Season 1

Available on DVD

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  1. Pilot
  2. Wendigo
  3. Dead In The Water
  4. Phantom Traveler
  5. Bloody Mary
  6. Skin
  7. Hook Man
  8. Bugs
  9. Home
  10. Asylum
  11. Scarecrow
  12. Faith
  13. Route 666
  14. Nightmare
  15. The Benders
  16. Shadow
  17. Hell House
  18. Something Wicked
  19. Provenance
  20. Dead Man's Blood
  21. Salvation
  22. Devil's Trap

Sam Winchester -
Jared Padaleki

Dean Winchester -
Jensen Ackles

Season 2
Season 3
Season 4
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Season 6
Season 7
Season 8

Buffy The Vampire



Sam just aced his exams at Sanford University and is looking at a great career in the legal profession when his estranged brother Dean shows up to tell him their father is late returning from a hunting trip. Not the first time a bunch of hunters got drunk and had to sleep it off except that their father hunts unnatural things, in this case a spectral woman who may have been responsible for the deaths of a dozen or so young men on a particular stretch of road.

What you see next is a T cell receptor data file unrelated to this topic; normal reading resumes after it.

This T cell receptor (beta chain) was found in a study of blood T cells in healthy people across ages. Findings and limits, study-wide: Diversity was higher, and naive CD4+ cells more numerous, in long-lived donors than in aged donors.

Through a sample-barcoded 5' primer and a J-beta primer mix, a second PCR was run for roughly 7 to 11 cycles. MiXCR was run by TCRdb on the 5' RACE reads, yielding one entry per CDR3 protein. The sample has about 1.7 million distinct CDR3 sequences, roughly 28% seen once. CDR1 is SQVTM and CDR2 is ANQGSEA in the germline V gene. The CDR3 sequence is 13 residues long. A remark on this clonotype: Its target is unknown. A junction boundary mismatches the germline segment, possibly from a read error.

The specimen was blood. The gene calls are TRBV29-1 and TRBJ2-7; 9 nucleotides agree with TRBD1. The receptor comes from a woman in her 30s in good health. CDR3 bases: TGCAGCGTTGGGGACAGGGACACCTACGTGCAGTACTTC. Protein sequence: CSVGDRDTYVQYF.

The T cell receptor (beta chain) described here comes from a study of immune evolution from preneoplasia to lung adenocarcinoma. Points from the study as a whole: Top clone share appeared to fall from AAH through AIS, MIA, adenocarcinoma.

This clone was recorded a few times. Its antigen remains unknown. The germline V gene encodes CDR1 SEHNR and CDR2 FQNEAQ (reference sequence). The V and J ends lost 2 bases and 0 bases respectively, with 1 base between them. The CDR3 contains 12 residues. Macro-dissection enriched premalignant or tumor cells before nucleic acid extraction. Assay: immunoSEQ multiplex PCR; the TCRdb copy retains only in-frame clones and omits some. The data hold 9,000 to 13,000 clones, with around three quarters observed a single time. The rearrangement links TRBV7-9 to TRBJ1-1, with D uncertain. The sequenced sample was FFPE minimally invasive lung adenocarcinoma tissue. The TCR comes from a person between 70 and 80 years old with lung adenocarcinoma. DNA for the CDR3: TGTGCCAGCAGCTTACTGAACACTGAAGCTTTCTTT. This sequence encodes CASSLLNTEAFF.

Wow! Very few shows get off to the kind of start that Supernatural gets. The opening sequence is absolutely stunning and the rest of the story has enough intrigue to keep interest high and scares galore that are genuinely scary. It may smack of BUFFY without the laughs, but that is no bad thing.If the show can keep up to the promise of this one then it's future is looking very bright indeed.



A trio of guys out camping in the woods get attacked by the Blair Witch - sorry, something nasty. Following the clues left by their father, Dean and Sam show up in the area and find out that people have been dying their every twenty odd years. They team up with the sister of one of the missing guys and a guide and go off to find out what happened. What they find is far more deadly than a grizzly bear and something much harder to kill.